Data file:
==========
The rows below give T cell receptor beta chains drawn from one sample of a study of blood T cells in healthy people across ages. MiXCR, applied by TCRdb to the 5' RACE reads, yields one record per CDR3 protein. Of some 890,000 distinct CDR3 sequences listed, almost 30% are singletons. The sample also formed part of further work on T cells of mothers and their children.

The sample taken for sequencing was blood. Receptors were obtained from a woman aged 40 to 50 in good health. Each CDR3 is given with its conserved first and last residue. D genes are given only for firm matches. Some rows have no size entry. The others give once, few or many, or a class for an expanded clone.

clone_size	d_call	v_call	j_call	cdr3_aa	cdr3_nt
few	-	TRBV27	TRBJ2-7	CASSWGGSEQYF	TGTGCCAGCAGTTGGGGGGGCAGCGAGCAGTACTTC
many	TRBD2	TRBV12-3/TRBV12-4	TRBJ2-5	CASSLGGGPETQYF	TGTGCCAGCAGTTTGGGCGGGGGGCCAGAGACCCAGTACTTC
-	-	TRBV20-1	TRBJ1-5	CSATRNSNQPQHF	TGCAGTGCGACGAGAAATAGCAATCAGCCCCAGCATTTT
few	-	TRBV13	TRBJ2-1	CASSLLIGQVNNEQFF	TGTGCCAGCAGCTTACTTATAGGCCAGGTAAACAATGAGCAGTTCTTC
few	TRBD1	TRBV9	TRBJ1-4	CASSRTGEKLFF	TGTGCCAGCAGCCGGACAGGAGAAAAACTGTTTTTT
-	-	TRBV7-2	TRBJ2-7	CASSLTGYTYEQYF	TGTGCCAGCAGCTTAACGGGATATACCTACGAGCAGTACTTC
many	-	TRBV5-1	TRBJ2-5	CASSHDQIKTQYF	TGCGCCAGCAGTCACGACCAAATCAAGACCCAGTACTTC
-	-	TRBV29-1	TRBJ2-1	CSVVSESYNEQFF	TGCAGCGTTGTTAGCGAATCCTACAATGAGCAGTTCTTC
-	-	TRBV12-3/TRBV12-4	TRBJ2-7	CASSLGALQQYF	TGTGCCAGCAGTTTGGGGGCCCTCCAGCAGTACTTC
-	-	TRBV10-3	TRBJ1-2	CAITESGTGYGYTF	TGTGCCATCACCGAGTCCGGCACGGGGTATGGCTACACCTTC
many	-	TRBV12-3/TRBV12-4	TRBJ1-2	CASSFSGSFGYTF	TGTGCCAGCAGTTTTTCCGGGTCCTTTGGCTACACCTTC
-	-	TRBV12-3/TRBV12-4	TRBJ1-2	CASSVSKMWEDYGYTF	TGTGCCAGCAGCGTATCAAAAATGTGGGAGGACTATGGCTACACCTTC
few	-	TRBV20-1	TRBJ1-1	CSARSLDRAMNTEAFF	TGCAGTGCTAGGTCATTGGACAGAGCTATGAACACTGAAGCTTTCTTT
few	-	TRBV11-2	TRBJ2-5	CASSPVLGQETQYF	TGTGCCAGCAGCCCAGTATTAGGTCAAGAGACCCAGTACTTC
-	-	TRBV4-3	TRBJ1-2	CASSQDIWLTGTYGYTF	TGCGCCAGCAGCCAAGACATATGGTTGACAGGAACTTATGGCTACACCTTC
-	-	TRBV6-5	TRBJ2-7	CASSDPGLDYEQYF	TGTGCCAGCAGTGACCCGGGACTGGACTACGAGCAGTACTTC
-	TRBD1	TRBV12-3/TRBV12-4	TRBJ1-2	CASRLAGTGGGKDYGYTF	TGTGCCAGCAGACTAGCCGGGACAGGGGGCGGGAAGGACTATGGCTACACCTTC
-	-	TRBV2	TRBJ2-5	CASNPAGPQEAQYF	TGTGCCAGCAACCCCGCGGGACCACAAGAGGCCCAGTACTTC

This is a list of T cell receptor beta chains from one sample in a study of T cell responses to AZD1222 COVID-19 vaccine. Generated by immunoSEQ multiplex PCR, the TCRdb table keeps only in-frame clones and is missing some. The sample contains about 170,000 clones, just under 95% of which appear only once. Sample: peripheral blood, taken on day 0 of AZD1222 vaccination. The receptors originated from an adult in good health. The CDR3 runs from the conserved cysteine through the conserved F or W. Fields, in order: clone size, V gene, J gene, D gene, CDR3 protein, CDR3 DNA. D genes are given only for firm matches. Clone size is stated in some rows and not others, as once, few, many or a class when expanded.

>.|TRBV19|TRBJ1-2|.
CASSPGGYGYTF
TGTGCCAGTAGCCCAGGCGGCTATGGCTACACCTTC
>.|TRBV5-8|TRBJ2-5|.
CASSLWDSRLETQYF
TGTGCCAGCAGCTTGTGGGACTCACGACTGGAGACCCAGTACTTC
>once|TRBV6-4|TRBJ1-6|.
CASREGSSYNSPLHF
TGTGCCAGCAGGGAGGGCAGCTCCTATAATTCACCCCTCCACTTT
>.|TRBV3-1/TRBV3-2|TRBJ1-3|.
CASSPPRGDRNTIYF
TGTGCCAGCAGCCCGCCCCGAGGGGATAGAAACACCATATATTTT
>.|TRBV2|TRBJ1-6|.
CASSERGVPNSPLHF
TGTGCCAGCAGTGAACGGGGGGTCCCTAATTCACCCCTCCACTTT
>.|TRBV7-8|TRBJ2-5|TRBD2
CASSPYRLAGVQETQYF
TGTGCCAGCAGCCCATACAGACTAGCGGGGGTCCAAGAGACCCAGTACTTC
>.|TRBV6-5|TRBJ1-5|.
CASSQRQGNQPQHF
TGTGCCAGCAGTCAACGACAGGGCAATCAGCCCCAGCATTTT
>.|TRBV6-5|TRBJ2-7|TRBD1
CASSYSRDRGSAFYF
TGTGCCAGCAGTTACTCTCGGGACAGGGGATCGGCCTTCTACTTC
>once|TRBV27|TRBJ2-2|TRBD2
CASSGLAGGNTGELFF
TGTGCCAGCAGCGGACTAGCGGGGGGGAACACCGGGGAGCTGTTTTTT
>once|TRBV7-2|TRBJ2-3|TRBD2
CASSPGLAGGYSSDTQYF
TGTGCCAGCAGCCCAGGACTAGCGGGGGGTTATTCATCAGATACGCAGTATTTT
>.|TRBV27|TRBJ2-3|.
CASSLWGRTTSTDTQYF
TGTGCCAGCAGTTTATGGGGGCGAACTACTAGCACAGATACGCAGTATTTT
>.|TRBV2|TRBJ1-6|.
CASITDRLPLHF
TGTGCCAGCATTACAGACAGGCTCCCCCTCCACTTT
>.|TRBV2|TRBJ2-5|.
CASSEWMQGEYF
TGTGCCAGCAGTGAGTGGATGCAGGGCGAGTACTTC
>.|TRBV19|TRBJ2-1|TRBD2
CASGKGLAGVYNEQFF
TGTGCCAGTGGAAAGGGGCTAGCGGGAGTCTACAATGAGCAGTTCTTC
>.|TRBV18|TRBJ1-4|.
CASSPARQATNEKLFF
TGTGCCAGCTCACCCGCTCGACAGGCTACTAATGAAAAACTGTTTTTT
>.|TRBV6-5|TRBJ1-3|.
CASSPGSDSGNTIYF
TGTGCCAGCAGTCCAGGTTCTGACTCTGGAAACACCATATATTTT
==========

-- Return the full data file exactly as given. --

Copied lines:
The rows below give T cell receptor beta chains drawn from one sample of a study of blood T cells in healthy people across ages. MiXCR, applied by TCRdb to the 5' RACE reads, yields one record per CDR3 protein. Of some 890,000 distinct CDR3 sequences listed, almost 30% are singletons. The sample also formed part of further work on T cells of mothers and their children.

The sample taken for sequencing was blood. Receptors were obtained from a woman aged 40 to 50 in good health. Each CDR3 is given with its conserved first and last residue. D genes are given only for firm matches. Some rows have no size entry. The others give once, few or many, or a class for an expanded clone.

clone_size	d_call	v_call	j_call	cdr3_aa	cdr3_nt
few	-	TRBV27	TRBJ2-7	CASSWGGSEQYF	TGTGCCAGCAGTTGGGGGGGCAGCGAGCAGTACTTC
many	TRBD2	TRBV12-3/TRBV12-4	TRBJ2-5	CASSLGGGPETQYF	TGTGCCAGCAGTTTGGGCGGGGGGCCAGAGACCCAGTACTTC
-	-	TRBV20-1	TRBJ1-5	CSATRNSNQPQHF	TGCAGTGCGACGAGAAATAGCAATCAGCCCCAGCATTTT
few	-	TRBV13	TRBJ2-1	CASSLLIGQVNNEQFF	TGTGCCAGCAGCTTACTTATAGGCCAGGTAAACAATGAGCAGTTCTTC
few	TRBD1	TRBV9	TRBJ1-4	CASSRTGEKLFF	TGTGCCAGCAGCCGGACAGGAGAAAAACTGTTTTTT
-	-	TRBV7-2	TRBJ2-7	CASSLTGYTYEQYF	TGTGCCAGCAGCTTAACGGGATATACCTACGAGCAGTACTTC
many	-	TRBV5-1	TRBJ2-5	CASSHDQIKTQYF	TGCGCCAGCAGTCACGACCAAATCAAGACCCAGTACTTC
-	-	TRBV29-1	TRBJ2-1	CSVVSESYNEQFF	TGCAGCGTTGTTAGCGAATCCTACAATGAGCAGTTCTTC
-	-	TRBV12-3/TRBV12-4	TRBJ2-7	CASSLGALQQYF	TGTGCCAGCAGTTTGGGGGCCCTCCAGCAGTACTTC
-	-	TRBV10-3	TRBJ1-2	CAITESGTGYGYTF	TGTGCCATCACCGAGTCCGGCACGGGGTATGGCTACACCTTC
many	-	TRBV12-3/TRBV12-4	TRBJ1-2	CASSFSGSFGYTF	TGTGCCAGCAGTTTTTCCGGGTCCTTTGGCTACACCTTC
-	-	TRBV12-3/TRBV12-4	TRBJ1-2	CASSVSKMWEDYGYTF	TGTGCCAGCAGCGTATCAAAAATGTGGGAGGACTATGGCTACACCTTC
few	-	TRBV20-1	TRBJ1-1	CSARSLDRAMNTEAFF	TGCAGTGCTAGGTCATTGGACAGAGCTATGAACACTGAAGCTTTCTTT
few	-	TRBV11-2	TRBJ2-5	CASSPVLGQETQYF	TGTGCCAGCAGCCCAGTATTAGGTCAAGAGACCCAGTACTTC
-	-	TRBV4-3	TRBJ1-2	CASSQDIWLTGTYGYTF	TGCGCCAGCAGCCAAGACATATGGTTGACAGGAACTTATGGCTACACCTTC
-	-	TRBV6-5	TRBJ2-7	CASSDPGLDYEQYF	TGTGCCAGCAGTGACCCGGGACTGGACTACGAGCAGTACTTC
-	TRBD1	TRBV12-3/TRBV12-4	TRBJ1-2	CASRLAGTGGGKDYGYTF	TGTGCCAGCAGACTAGCCGGGACAGGGGGCGGGAAGGACTATGGCTACACCTTC
-	-	TRBV2	TRBJ2-5	CASNPAGPQEAQYF	TGTGCCAGCAACCCCGCGGGACCACAAGAGGCCCAGTACTTC

This is a list of T cell receptor beta chains from one sample in a study of T cell responses to AZD1222 COVID-19 vaccine. Generated by immunoSEQ multiplex PCR, the TCRdb table keeps only in-frame clones and is missing some. The sample contains about 170,000 clones, just under 95% of which appear only once. Sample: peripheral blood, taken on day 0 of AZD1222 vaccination. The receptors originated from an adult in good health. The CDR3 runs from the conserved cysteine through the conserved F or W. Fields, in order: clone size, V gene, J gene, D gene, CDR3 protein, CDR3 DNA. D genes are given only for firm matches. Clone size is stated in some rows and not others, as once, few, many or a class when expanded.

>.|TRBV19|TRBJ1-2|.
CASSPGGYGYTF
TGTGCCAGTAGCCCAGGCGGCTATGGCTACACCTTC
>.|TRBV5-8|TRBJ2-5|.
CASSLWDSRLETQYF
TGTGCCAGCAGCTTGTGGGACTCACGACTGGAGACCCAGTACTTC
>once|TRBV6-4|TRBJ1-6|.
CASREGSSYNSPLHF
TGTGCCAGCAGGGAGGGCAGCTCCTATAATTCACCCCTCCACTTT
>.|TRBV3-1/TRBV3-2|TRBJ1-3|.
CASSPPRGDRNTIYF
TGTGCCAGCAGCCCGCCCCGAGGGGATAGAAACACCATATATTTT
>.|TRBV2|TRBJ1-6|.
CASSERGVPNSPLHF
TGTGCCAGCAGTGAACGGGGGGTCCCTAATTCACCCCTCCACTTT
>.|TRBV7-8|TRBJ2-5|TRBD2
CASSPYRLAGVQETQYF
TGTGCCAGCAGCCCATACAGACTAGCGGGGGTCCAAGAGACCCAGTACTTC
>.|TRBV6-5|TRBJ1-5|.
CASSQRQGNQPQHF
TGTGCCAGCAGTCAACGACAGGGCAATCAGCCCCAGCATTTT
>.|TRBV6-5|TRBJ2-7|TRBD1
CASSYSRDRGSAFYF
TGTGCCAGCAGTTACTCTCGGGACAGGGGATCGGCCTTCTACTTC
>once|TRBV27|TRBJ2-2|TRBD2
CASSGLAGGNTGELFF
TGTGCCAGCAGCGGACTAGCGGGGGGGAACACCGGGGAGCTGTTTTTT
>once|TRBV7-2|TRBJ2-3|TRBD2
CASSPGLAGGYSSDTQYF
TGTGCCAGCAGCCCAGGACTAGCGGGGGGTTATTCATCAGATACGCAGTATTTT
>.|TRBV27|TRBJ2-3|.
CASSLWGRTTSTDTQYF
TGTGCCAGCAGTTTATGGGGGCGAACTACTAGCACAGATACGCAGTATTTT
>.|TRBV2|TRBJ1-6|.
CASITDRLPLHF
TGTGCCAGCATTACAGACAGGCTCCCCCTCCACTTT
>.|TRBV2|TRBJ2-5|.
CASSEWMQGEYF
TGTGCCAGCAGTGAGTGGATGCAGGGCGAGTACTTC
>.|TRBV19|TRBJ2-1|TRBD2
CASGKGLAGVYNEQFF
TGTGCCAGTGGAAAGGGGCTAGCGGGAGTCTACAATGAGCAGTTCTTC
>.|TRBV18|TRBJ1-4|.
CASSPARQATNEKLFF
TGTGCCAGCTCACCCGCTCGACAGGCTACTAATGAAAAACTGTTTTTT
>.|TRBV6-5|TRBJ1-3|.
CASSPGSDSGNTIYF
TGTGCCAGCAGTCCAGGTTCTGACTCTGGAAACACCATATATTTT